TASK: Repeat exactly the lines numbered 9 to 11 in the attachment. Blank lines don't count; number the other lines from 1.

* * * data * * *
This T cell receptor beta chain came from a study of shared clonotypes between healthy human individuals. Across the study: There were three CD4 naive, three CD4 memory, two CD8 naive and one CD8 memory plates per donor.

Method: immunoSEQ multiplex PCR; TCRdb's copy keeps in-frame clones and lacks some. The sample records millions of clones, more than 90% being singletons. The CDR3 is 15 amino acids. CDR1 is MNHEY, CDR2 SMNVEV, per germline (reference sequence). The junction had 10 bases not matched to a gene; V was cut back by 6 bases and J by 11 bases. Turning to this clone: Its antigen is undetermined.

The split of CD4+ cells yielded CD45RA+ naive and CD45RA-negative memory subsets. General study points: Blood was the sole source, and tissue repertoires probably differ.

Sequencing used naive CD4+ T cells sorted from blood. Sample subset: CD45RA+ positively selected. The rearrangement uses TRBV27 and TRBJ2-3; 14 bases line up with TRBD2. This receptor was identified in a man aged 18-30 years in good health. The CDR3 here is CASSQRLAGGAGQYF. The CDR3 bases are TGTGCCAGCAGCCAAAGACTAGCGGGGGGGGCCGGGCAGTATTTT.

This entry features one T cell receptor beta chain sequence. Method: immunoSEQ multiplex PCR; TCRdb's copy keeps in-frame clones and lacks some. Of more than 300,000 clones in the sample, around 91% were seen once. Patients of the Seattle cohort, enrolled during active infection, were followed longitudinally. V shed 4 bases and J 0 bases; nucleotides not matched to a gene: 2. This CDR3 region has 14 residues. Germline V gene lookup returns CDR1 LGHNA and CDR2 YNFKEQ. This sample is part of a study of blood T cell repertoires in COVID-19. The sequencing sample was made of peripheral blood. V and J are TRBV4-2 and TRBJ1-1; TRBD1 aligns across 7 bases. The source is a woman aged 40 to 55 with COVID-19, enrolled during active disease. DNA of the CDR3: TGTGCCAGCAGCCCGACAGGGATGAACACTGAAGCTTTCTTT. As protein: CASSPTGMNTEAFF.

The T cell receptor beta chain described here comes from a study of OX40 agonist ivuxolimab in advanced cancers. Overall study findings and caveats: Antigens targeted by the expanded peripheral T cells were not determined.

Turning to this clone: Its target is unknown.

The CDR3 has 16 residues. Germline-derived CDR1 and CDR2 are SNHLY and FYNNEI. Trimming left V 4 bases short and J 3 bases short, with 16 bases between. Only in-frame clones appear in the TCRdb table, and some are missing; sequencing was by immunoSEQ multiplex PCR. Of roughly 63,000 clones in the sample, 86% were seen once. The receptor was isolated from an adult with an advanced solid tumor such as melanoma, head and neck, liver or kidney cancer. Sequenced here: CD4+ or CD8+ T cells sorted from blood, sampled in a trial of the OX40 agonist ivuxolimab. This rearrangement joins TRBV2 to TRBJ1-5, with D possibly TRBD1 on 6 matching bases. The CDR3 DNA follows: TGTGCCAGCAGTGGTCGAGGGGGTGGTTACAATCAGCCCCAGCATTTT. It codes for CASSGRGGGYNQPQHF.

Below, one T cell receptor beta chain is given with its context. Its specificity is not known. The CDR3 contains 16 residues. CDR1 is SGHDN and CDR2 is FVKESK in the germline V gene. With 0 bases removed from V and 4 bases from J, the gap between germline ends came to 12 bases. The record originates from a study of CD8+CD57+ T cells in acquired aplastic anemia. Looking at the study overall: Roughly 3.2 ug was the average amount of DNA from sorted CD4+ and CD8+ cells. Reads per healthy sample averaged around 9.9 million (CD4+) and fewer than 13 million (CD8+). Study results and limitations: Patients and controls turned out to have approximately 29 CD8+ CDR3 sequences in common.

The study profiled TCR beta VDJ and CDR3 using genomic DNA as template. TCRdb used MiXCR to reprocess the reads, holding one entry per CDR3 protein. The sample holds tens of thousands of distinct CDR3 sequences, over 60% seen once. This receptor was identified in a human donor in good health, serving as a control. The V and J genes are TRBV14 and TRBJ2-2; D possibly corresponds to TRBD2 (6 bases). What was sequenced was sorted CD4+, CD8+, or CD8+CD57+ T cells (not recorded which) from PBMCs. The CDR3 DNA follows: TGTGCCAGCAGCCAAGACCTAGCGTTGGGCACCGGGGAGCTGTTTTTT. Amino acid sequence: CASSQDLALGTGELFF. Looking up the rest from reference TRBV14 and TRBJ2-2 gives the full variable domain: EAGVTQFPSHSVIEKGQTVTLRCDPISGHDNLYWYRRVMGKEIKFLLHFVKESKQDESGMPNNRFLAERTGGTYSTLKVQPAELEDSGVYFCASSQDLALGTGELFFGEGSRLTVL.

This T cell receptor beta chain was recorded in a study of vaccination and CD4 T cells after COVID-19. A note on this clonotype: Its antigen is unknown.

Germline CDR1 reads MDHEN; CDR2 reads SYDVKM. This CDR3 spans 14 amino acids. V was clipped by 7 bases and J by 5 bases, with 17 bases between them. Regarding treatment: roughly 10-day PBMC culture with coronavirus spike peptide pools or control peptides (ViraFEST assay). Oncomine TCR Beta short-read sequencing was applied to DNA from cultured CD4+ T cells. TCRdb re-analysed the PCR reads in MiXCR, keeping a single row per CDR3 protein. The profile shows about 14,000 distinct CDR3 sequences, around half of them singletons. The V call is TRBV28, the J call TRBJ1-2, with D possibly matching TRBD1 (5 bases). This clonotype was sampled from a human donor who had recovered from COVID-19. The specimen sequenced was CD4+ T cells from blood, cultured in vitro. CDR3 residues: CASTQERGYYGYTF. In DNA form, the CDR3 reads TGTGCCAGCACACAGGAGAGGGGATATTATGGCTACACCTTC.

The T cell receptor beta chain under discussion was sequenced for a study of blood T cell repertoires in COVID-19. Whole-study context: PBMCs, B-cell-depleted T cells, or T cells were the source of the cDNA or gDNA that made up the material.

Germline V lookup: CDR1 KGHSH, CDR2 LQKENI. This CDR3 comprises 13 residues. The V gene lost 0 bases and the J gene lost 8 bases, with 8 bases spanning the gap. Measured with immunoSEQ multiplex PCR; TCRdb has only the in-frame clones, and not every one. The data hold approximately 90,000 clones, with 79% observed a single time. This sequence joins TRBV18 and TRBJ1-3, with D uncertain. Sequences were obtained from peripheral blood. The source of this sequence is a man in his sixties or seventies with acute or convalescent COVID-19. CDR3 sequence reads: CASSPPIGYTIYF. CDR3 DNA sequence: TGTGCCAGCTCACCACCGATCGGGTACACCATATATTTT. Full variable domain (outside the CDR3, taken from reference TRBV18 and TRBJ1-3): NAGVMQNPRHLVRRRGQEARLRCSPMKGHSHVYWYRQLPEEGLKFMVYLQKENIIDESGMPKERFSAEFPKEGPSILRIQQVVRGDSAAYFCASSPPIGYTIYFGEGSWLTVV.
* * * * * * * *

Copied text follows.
Below, one T cell receptor beta chain is given with its context. Its specificity is not known. The CDR3 contains 16 residues. CDR1 is SGHDN and CDR2 is FVKESK in the germline V gene. With 0 bases removed from V and 4 bases from J, the gap between germline ends came to 12 bases. The record originates from a study of CD8+CD57+ T cells in acquired aplastic anemia. Looking at the study overall: Roughly 3.2 ug was the average amount of DNA from sorted CD4+ and CD8+ cells. Reads per healthy sample averaged around 9.9 million (CD4+) and fewer than 13 million (CD8+). Study results and limitations: Patients and controls turned out to have approximately 29 CD8+ CDR3 sequences in common.

The study profiled TCR beta VDJ and CDR3 using genomic DNA as template. TCRdb used MiXCR to reprocess the reads, holding one entry per CDR3 protein. The sample holds tens of thousands of distinct CDR3 sequences, over 60% seen once. This receptor was identified in a human donor in good health, serving as a control. The V and J genes are TRBV14 and TRBJ2-2; D possibly corresponds to TRBD2 (6 bases). What was sequenced was sorted CD4+, CD8+, or CD8+CD57+ T cells (not recorded which) from PBMCs. The CDR3 DNA follows: TGTGCCAGCAGCCAAGACCTAGCGTTGGGCACCGGGGAGCTGTTTTTT. Amino acid sequence: CASSQDLALGTGELFF. Looking up the rest from reference TRBV14 and TRBJ2-2 gives the full variable domain: EAGVTQFPSHSVIEKGQTVTLRCDPISGHDNLYWYRRVMGKEIKFLLHFVKESKQDESGMPNNRFLAERTGGTYSTLKVQPAELEDSGVYFCASSQDLALGTGELFFGEGSRLTVL.

This T cell receptor beta chain was recorded in a study of vaccination and CD4 T cells after COVID-19. A note on this clonotype: Its antigen is unknown.